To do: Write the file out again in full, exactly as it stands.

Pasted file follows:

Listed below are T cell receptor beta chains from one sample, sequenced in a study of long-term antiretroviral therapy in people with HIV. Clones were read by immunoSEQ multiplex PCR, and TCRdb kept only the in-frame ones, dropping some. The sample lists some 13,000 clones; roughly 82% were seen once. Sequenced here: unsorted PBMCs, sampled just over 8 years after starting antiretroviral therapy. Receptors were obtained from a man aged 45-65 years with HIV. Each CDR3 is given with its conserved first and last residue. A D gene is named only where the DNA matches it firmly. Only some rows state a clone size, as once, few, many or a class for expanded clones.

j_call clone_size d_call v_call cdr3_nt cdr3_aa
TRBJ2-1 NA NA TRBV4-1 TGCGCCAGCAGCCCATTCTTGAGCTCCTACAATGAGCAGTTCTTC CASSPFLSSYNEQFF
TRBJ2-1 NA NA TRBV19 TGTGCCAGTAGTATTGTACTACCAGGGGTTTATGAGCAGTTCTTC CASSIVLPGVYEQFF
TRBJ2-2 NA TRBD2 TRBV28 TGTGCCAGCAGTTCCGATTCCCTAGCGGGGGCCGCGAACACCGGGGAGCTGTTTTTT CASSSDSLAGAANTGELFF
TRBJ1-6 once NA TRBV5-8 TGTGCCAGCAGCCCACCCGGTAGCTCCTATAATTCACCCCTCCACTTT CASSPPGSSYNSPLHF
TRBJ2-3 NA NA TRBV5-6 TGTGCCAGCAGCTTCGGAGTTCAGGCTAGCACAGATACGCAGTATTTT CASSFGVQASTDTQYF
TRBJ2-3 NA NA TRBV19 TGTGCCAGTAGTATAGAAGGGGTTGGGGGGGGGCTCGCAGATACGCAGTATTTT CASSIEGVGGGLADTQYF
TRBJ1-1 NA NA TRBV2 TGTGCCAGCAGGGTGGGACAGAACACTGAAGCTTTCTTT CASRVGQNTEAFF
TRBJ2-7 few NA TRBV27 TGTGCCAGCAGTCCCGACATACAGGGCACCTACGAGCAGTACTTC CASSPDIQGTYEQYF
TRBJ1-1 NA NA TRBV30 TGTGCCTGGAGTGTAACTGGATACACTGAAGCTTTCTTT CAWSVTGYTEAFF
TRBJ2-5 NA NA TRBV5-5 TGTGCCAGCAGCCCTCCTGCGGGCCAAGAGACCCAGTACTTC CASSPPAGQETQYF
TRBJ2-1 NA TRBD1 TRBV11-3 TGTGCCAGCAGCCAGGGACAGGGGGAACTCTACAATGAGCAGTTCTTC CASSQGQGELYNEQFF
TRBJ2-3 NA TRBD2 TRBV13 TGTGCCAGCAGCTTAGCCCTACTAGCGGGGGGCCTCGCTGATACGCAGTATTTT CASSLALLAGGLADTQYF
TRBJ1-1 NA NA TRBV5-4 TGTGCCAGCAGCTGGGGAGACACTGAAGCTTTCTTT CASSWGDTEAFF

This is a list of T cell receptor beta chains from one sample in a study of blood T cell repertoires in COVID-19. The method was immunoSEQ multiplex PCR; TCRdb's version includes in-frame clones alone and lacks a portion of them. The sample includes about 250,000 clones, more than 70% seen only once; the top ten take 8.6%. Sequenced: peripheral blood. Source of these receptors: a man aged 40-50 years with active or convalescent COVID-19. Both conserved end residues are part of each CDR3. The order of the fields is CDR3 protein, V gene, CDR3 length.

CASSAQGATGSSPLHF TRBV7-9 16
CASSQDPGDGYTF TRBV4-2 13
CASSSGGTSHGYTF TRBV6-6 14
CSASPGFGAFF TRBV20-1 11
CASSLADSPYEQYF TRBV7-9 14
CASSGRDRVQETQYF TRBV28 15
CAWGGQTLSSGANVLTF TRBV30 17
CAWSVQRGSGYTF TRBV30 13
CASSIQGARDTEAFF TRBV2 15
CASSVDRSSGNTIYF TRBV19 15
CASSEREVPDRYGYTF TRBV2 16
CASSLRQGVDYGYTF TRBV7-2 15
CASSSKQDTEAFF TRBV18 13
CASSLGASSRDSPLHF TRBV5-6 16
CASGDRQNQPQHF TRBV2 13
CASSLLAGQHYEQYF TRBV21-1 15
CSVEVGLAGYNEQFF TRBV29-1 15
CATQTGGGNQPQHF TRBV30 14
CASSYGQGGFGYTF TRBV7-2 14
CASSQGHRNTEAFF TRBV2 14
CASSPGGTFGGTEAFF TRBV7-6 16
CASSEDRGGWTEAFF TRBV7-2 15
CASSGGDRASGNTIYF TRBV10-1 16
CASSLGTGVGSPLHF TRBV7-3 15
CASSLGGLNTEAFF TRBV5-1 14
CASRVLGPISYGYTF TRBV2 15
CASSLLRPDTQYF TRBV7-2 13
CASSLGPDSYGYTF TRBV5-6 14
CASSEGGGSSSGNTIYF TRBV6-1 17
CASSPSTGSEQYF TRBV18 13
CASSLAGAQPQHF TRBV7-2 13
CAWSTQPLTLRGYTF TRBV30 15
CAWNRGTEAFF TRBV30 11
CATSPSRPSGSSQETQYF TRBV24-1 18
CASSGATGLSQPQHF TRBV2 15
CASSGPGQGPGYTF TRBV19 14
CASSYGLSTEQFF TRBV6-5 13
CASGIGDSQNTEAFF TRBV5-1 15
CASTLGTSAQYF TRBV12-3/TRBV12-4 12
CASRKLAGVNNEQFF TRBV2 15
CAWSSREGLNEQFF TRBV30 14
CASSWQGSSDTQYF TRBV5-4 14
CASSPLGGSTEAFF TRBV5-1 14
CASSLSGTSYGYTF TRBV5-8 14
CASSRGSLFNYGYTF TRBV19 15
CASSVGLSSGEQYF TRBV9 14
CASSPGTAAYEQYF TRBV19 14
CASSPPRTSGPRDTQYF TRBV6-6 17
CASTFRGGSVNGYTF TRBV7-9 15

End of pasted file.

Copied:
Listed below are T cell receptor beta chains from one sample, sequenced in a study of long-term antiretroviral therapy in people with HIV. Clones were read by immunoSEQ multiplex PCR, and TCRdb kept only the in-frame ones, dropping some. The sample lists some 13,000 clones; roughly 82% were seen once. Sequenced here: unsorted PBMCs, sampled just over 8 years after starting antiretroviral therapy. Receptors were obtained from a man aged 45-65 years with HIV. Each CDR3 is given with its conserved first and last residue. A D gene is named only where the DNA matches it firmly. Only some rows state a clone size, as once, few, many or a class for expanded clones.

j_call clone_size d_call v_call cdr3_nt cdr3_aa
TRBJ2-1 NA NA TRBV4-1 TGCGCCAGCAGCCCATTCTTGAGCTCCTACAATGAGCAGTTCTTC CASSPFLSSYNEQFF
TRBJ2-1 NA NA TRBV19 TGTGCCAGTAGTATTGTACTACCAGGGGTTTATGAGCAGTTCTTC CASSIVLPGVYEQFF
TRBJ2-2 NA TRBD2 TRBV28 TGTGCCAGCAGTTCCGATTCCCTAGCGGGGGCCGCGAACACCGGGGAGCTGTTTTTT CASSSDSLAGAANTGELFF
TRBJ1-6 once NA TRBV5-8 TGTGCCAGCAGCCCACCCGGTAGCTCCTATAATTCACCCCTCCACTTT CASSPPGSSYNSPLHF
TRBJ2-3 NA NA TRBV5-6 TGTGCCAGCAGCTTCGGAGTTCAGGCTAGCACAGATACGCAGTATTTT CASSFGVQASTDTQYF
TRBJ2-3 NA NA TRBV19 TGTGCCAGTAGTATAGAAGGGGTTGGGGGGGGGCTCGCAGATACGCAGTATTTT CASSIEGVGGGLADTQYF
TRBJ1-1 NA NA TRBV2 TGTGCCAGCAGGGTGGGACAGAACACTGAAGCTTTCTTT CASRVGQNTEAFF
TRBJ2-7 few NA TRBV27 TGTGCCAGCAGTCCCGACATACAGGGCACCTACGAGCAGTACTTC CASSPDIQGTYEQYF
TRBJ1-1 NA NA TRBV30 TGTGCCTGGAGTGTAACTGGATACACTGAAGCTTTCTTT CAWSVTGYTEAFF
TRBJ2-5 NA NA TRBV5-5 TGTGCCAGCAGCCCTCCTGCGGGCCAAGAGACCCAGTACTTC CASSPPAGQETQYF
TRBJ2-1 NA TRBD1 TRBV11-3 TGTGCCAGCAGCCAGGGACAGGGGGAACTCTACAATGAGCAGTTCTTC CASSQGQGELYNEQFF
TRBJ2-3 NA TRBD2 TRBV13 TGTGCCAGCAGCTTAGCCCTACTAGCGGGGGGCCTCGCTGATACGCAGTATTTT CASSLALLAGGLADTQYF
TRBJ1-1 NA NA TRBV5-4 TGTGCCAGCAGCTGGGGAGACACTGAAGCTTTCTTT CASSWGDTEAFF

This is a list of T cell receptor beta chains from one sample in a study of blood T cell repertoires in COVID-19. The method was immunoSEQ multiplex PCR; TCRdb's version includes in-frame clones alone and lacks a portion of them. The sample includes about 250,000 clones, more than 70% seen only once; the top ten take 8.6%. Sequenced: peripheral blood. Source of these receptors: a man aged 40-50 years with active or convalescent COVID-19. Both conserved end residues are part of each CDR3. The order of the fields is CDR3 protein, V gene, CDR3 length.

CASSAQGATGSSPLHF TRBV7-9 16
CASSQDPGDGYTF TRBV4-2 13
CASSSGGTSHGYTF TRBV6-6 14
CSASPGFGAFF TRBV20-1 11
CASSLADSPYEQYF TRBV7-9 14
CASSGRDRVQETQYF TRBV28 15
CAWGGQTLSSGANVLTF TRBV30 17
CAWSVQRGSGYTF TRBV30 13
CASSIQGARDTEAFF TRBV2 15
CASSVDRSSGNTIYF TRBV19 15
CASSEREVPDRYGYTF TRBV2 16
CASSLRQGVDYGYTF TRBV7-2 15
CASSSKQDTEAFF TRBV18 13
CASSLGASSRDSPLHF TRBV5-6 16
CASGDRQNQPQHF TRBV2 13
CASSLLAGQHYEQYF TRBV21-1 15
CSVEVGLAGYNEQFF TRBV29-1 15
CATQTGGGNQPQHF TRBV30 14
CASSYGQGGFGYTF TRBV7-2 14
CASSQGHRNTEAFF TRBV2 14
CASSPGGTFGGTEAFF TRBV7-6 16
CASSEDRGGWTEAFF TRBV7-2 15
CASSGGDRASGNTIYF TRBV10-1 16
CASSLGTGVGSPLHF TRBV7-3 15
CASSLGGLNTEAFF TRBV5-1 14
CASRVLGPISYGYTF TRBV2 15
CASSLLRPDTQYF TRBV7-2 13
CASSLGPDSYGYTF TRBV5-6 14
CASSEGGGSSSGNTIYF TRBV6-1 17
CASSPSTGSEQYF TRBV18 13
CASSLAGAQPQHF TRBV7-2 13
CAWSTQPLTLRGYTF TRBV30 15
CAWNRGTEAFF TRBV30 11
CATSPSRPSGSSQETQYF TRBV24-1 18
CASSGATGLSQPQHF TRBV2 15
CASSGPGQGPGYTF TRBV19 14
CASSYGLSTEQFF TRBV6-5 13
CASGIGDSQNTEAFF TRBV5-1 15
CASTLGTSAQYF TRBV12-3/TRBV12-4 12
CASRKLAGVNNEQFF TRBV2 15
CAWSSREGLNEQFF TRBV30 14
CASSWQGSSDTQYF TRBV5-4 14
CASSPLGGSTEAFF TRBV5-1 14
CASSLSGTSYGYTF TRBV5-8 14
CASSRGSLFNYGYTF TRBV19 15
CASSVGLSSGEQYF TRBV9 14
CASSPGTAAYEQYF TRBV19 14
CASSPPRTSGPRDTQYF TRBV6-6 17
CASTFRGGSVNGYTF TRBV7-9 15